6.102 — Software Construction
Spring 2024

Code Reviewing

In this course, you will read your classmates’ code and give them comments about it. This document describes the whys and hows of the 6.102 code reviewing process.

You can’t learn how to write without learning how to read – and programming is no exception. Code reviewing is widely used in software development, both in industry and in open source projects. Many companies have instituted review-before-commit as a required policy. For example, you can’t get a line of code into the Google source code repository unless another Google engineer has read it, given feedback on it, and signed off on it.

There are several benefits of code review in practice. Reviewing helps find bugs in a way that’s complementary to other techniques (like static checking, testing, assertions, and reasoning). Reviewing uncovers code that is confusing, poorly documented, unsafe, or otherwise not ready for maintenance or future change. Reviewing also spreads knowledge through an organization, allowing developers to learn from each other through explicit feedback and by example. So code reviewing is not only a practical, important skill that you will need in the real world, but also a learning opportunity.

What to look for

Although you can make comments about anything you think is relevant, the primary goal of this class is to learn how to write code that is safe from bugs (SFB), easy to understand (ETU), and ready for change (RFC). Read the code with those principles in mind. Here are some concrete examples of problems to look for:

Bugs or potential bugs.

  • Repetitive code (remember DRY, Don’t Repeat Yourself).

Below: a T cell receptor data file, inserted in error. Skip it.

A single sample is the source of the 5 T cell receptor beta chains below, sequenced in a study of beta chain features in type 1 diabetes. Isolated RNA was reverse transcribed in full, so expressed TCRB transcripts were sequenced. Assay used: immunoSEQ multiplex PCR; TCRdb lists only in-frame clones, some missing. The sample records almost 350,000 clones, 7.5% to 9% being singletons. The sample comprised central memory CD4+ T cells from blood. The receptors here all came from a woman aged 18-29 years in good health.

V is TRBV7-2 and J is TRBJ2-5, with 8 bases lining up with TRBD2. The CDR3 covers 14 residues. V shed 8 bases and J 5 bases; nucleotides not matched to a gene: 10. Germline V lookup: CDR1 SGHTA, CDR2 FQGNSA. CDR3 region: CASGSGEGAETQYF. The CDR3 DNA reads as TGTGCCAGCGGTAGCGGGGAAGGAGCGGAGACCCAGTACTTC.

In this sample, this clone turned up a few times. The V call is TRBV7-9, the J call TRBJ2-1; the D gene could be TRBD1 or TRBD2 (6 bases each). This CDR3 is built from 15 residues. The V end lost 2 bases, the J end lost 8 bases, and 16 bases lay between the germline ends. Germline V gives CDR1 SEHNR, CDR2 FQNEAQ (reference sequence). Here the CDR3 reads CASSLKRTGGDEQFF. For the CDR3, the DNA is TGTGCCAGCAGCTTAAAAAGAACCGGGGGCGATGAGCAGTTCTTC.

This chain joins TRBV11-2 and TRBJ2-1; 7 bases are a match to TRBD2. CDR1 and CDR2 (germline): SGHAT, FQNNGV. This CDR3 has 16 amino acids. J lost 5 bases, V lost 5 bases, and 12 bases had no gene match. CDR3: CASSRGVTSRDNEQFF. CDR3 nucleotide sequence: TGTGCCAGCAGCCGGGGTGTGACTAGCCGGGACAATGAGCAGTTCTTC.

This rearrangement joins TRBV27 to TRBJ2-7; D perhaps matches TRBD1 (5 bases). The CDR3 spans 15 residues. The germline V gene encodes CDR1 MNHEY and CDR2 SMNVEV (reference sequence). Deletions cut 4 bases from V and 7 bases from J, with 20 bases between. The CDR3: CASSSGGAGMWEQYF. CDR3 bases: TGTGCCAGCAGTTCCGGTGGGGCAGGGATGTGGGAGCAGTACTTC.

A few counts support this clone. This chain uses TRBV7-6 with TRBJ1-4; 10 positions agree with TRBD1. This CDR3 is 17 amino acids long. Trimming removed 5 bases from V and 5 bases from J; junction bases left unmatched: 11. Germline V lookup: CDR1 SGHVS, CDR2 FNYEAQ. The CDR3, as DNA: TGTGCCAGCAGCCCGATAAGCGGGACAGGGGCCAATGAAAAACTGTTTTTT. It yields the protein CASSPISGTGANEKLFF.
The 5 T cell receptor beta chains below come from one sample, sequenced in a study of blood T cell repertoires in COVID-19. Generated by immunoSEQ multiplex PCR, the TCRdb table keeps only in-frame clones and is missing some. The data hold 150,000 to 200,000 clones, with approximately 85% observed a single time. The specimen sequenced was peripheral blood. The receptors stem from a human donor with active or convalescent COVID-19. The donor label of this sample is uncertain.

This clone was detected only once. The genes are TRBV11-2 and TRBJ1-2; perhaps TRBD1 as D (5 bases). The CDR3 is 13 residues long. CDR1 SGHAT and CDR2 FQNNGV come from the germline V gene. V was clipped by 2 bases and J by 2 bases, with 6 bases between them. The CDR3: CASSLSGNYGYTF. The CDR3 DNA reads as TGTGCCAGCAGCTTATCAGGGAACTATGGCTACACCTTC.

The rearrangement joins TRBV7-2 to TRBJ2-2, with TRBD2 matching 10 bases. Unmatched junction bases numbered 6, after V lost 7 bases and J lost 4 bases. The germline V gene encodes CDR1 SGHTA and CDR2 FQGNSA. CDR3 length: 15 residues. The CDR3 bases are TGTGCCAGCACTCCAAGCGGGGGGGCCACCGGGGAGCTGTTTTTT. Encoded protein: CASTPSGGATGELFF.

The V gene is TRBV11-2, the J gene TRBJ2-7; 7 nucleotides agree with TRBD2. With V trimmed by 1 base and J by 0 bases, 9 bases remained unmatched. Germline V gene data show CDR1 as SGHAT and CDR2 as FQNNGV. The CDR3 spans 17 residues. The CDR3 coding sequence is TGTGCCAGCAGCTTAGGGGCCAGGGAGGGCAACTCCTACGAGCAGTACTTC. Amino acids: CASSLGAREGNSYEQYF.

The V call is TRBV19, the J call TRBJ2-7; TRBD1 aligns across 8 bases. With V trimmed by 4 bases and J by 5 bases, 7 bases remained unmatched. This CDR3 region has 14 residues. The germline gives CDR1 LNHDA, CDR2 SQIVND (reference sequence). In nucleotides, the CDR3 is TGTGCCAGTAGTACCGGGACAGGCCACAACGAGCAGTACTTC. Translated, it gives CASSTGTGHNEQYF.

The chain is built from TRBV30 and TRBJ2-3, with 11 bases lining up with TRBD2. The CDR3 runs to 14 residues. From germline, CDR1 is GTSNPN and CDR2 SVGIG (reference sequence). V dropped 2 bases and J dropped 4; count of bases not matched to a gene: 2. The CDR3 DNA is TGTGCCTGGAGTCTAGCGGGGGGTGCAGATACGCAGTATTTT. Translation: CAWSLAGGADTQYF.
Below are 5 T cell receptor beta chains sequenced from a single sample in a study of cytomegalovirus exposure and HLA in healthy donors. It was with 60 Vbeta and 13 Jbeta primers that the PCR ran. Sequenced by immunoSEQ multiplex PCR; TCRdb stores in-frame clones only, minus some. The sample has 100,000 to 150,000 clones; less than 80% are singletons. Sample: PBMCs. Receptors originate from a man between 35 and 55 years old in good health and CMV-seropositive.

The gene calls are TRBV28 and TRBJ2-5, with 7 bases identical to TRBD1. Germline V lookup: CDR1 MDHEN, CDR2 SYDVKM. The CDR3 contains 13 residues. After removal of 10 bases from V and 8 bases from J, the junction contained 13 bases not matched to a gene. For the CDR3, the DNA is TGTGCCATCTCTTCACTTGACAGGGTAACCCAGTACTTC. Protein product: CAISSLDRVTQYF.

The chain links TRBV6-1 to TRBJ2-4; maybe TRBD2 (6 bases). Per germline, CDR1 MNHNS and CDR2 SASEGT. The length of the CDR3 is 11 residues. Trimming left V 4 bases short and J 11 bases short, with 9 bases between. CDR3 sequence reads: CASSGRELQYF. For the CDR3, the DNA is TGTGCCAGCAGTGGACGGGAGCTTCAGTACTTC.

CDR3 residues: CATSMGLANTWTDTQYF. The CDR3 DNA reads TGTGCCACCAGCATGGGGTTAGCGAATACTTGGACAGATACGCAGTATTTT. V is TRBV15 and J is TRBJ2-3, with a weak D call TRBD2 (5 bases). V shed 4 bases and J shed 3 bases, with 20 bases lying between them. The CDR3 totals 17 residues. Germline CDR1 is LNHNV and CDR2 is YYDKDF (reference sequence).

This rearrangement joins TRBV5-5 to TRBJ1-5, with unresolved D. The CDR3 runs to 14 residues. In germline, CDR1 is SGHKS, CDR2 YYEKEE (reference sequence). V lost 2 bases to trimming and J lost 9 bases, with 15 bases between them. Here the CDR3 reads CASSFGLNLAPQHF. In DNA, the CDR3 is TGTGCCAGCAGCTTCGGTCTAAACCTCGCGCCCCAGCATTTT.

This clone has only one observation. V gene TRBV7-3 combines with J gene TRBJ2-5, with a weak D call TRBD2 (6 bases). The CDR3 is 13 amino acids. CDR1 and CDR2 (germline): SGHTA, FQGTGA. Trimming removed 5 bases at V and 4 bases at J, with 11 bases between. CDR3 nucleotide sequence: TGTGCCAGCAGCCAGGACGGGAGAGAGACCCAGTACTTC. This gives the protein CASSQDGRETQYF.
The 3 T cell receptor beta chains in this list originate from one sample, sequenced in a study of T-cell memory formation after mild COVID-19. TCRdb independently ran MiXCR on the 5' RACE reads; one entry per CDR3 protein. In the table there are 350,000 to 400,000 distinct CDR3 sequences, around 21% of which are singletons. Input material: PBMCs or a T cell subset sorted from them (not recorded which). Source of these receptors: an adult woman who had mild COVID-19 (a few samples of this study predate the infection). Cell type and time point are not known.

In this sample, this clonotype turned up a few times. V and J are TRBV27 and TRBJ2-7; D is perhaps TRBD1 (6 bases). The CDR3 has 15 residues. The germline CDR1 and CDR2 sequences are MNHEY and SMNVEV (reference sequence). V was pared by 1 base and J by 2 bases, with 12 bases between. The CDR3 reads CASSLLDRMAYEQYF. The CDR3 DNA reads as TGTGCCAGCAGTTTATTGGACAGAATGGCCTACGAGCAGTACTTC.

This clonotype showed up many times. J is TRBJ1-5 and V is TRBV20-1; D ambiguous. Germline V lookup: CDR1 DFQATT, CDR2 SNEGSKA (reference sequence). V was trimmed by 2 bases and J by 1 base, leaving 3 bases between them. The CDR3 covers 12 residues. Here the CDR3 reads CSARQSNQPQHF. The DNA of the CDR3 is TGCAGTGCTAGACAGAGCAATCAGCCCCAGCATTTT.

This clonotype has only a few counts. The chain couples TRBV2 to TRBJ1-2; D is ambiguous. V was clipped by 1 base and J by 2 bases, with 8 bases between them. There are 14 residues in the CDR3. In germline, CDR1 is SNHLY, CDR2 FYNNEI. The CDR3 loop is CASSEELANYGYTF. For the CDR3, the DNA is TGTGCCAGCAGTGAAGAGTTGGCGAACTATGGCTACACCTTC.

• Disagreement between code and specification.
  • Off-by-one errors.
  • Global variables and other too-large variable scopes.
  • Magic numbers.
  • Code that could be written more defensively or written to fail faster.
  • etc…

Unclear, messy code.

  • Bad variable or method names.
  • Inconsistent indentation.
  • Convoluted control flow (if and while statements) that could be simplified.
  • Packing too much into one line of code, or too much into one method.
  • Failing to comment obscure code.
  • Having too many trivial comments that are simply redundant with the code.
  • Variables used for more than one purpose.
  • etc…

Misunderstandings of the programming language.

  • Use of == instead of ===.
  • Use of var instead of let.
  • Use of for ... in instead of for ... of.
  • etc…

Misusing (or failing to use) essential design concepts we have previously discussed in class. (If you’re not sure what some of these concepts mean, you can look them up in Topics and Terms, and we may not have discussed them in class yet.)

  • Incomplete or incorrect specification for a method or class.
  • Representation exposure for a data abstraction.
  • Immutable data types that expose themselves to change.
  • Invariants that aren’t really invariant, or aren’t even stated.
  • Underdocumented partitions in a testing strategy.